Due to the plethora of challenges faced by the Polish healthcare system, major reforms have once again been proposed, including the abolition of the National Health Fund and a move back to a tax-based system. Other proposed changes include the introduction of County Health Centres to help seamlessly integrate different levels of healthcare and calls to dissociate access to healthcare from employment status. Despite these efforts, the impact of COVID-19 and recent migration due to the war in Ukraine has placed additional strain on the already struggling service.
Europe as a whole is challenged by the problem of an aging population. However Poland has a lower number of over-65s compared to the EU average and life expectancy remains relatively low at 77. The elderly population, although smaller than in comparable countries, is plagued by disease and disability, and as life expectancy slowly increases, this is expected to cause further strain on the health system.
The most widespread causes of death in Poland in 2014 – contributing to more than 67% of deaths in women and 74% of deaths in men, combined- were cardiovascular disease, stroke and cancer. This is largely attributed to behaviour such as smoking and sedentary lifestyle, with almost a quarter of Polish adults admitting to smoking and only 60% of adults reporting regular moderate exercise. Combined with generally poor diets, this lack of activity has led to increasing obesity rates and associated health risks in the country. The rate of obesity in children is increasing at a concerning level, and suggestions have been made to include health education in the school curriculum.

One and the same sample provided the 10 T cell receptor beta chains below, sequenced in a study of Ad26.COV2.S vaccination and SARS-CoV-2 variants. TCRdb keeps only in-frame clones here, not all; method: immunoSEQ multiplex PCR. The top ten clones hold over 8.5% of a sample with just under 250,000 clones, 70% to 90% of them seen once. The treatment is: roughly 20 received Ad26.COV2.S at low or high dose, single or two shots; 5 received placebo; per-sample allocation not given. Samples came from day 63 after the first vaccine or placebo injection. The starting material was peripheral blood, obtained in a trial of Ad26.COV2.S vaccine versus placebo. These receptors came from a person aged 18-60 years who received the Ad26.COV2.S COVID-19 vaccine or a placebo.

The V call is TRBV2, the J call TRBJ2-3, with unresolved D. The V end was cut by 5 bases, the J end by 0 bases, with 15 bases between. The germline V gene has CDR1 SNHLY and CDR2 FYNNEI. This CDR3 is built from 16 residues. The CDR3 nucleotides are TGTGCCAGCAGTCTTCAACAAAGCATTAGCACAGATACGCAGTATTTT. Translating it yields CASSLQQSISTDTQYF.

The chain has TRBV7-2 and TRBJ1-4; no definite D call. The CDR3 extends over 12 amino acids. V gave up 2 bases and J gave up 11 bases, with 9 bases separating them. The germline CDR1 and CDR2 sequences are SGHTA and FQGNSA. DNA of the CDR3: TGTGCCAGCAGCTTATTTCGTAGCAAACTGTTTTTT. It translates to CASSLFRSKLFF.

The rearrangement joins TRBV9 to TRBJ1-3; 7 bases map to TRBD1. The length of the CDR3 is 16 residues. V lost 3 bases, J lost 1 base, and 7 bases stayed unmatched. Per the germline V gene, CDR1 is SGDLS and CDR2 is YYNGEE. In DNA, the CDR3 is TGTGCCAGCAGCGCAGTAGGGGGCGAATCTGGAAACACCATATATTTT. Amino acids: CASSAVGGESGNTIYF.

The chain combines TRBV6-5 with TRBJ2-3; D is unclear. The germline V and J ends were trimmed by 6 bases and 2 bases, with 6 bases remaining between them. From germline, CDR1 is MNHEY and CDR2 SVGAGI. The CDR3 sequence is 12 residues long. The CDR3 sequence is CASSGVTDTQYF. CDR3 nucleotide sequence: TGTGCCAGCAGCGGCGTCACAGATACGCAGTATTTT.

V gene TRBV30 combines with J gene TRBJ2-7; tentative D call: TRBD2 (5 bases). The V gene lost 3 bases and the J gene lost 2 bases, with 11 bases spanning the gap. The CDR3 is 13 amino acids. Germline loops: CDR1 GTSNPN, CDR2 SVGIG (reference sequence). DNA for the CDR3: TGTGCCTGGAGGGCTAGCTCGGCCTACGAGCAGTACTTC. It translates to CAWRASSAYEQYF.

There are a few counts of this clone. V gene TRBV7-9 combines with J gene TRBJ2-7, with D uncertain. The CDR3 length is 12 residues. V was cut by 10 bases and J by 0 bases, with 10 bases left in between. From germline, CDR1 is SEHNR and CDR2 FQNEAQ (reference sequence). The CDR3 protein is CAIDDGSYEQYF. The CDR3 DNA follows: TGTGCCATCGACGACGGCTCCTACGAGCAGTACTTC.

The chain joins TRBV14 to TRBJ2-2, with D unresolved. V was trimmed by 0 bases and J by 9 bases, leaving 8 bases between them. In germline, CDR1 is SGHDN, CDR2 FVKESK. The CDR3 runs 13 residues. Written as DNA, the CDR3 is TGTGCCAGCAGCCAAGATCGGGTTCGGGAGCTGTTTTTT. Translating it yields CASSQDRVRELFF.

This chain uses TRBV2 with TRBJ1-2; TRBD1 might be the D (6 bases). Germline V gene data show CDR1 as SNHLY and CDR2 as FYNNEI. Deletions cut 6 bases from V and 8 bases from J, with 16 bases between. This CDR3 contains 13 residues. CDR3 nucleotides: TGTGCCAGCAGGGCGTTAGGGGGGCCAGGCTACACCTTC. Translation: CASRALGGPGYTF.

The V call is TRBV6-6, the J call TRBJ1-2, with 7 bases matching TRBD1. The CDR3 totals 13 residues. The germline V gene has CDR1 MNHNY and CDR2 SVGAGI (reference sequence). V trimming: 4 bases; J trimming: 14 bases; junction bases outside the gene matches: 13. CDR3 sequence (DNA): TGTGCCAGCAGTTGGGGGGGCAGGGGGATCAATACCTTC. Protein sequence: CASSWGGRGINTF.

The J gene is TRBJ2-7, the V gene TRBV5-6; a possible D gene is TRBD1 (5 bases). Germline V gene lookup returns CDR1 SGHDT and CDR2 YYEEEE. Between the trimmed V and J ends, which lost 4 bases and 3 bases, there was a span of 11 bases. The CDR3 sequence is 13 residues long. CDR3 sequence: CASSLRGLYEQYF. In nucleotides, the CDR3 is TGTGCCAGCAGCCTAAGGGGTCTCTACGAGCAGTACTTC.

As for smoking, there have been several successful public health campaigns in the past, such as the “Let’s Stop Smoking Together” campaign. Offering professional support and lucrative incentives (for example a trip to Rome to meet with Pope John Paul II), the movement is believed to have contributed to 4 million peoples’ decision to quit smoking in the 1990s and 2000s. Despite this monumental initiative, smoking rates in the country remain higher than the EU average, and lung cancer remains the fourth most common cause of death in Polish men. The Polish Government has now implemented a National Health Programme aimed at decreasing smoking, obesity and binge drinking by 2025.
In addition, around 23% of Polish adults suffer from some form of mental health condition, compared to 12% in Europe as a whole. To combat this, community mental health services have been introduced in Poland alongside a new Mental Health Protection Programme. These initiatives have already been seen to contribute to a decrease in mental health related hospital stays.
Genomic medicine capabilities
Following a period of financial instability which hindered research progress in the country, by the late 1990s genetic counselling, prenatal testing and other key medical procedures were beginning to become widespread in Poland.
Today, most parents are offered cost-free, publicly funded prenatal screening through the National Health Fund. Introduced in its current form in 2019, with some aspects of the programme delayed due to the COVID-19 pandemic, pregnant individuals are offered a variety of prenatal tests, including checking for chromosomal aberrations, and are offered fully funded genetic counselling appointments in the event of an abnormal result. In 2020, over 40,000 families attended one of
Genomic medicine continues to play a role later in life, and whilst prenatal genetic counselling is available cost-free, counselling for adults is often carried out at private centres. Patients who may choose to see a genetic counsellor include those susceptible to hereditary breast cancer. There is active research in this field in Poland, with a test having been recently developed to identify cancer causing genes specifically found in Polish women.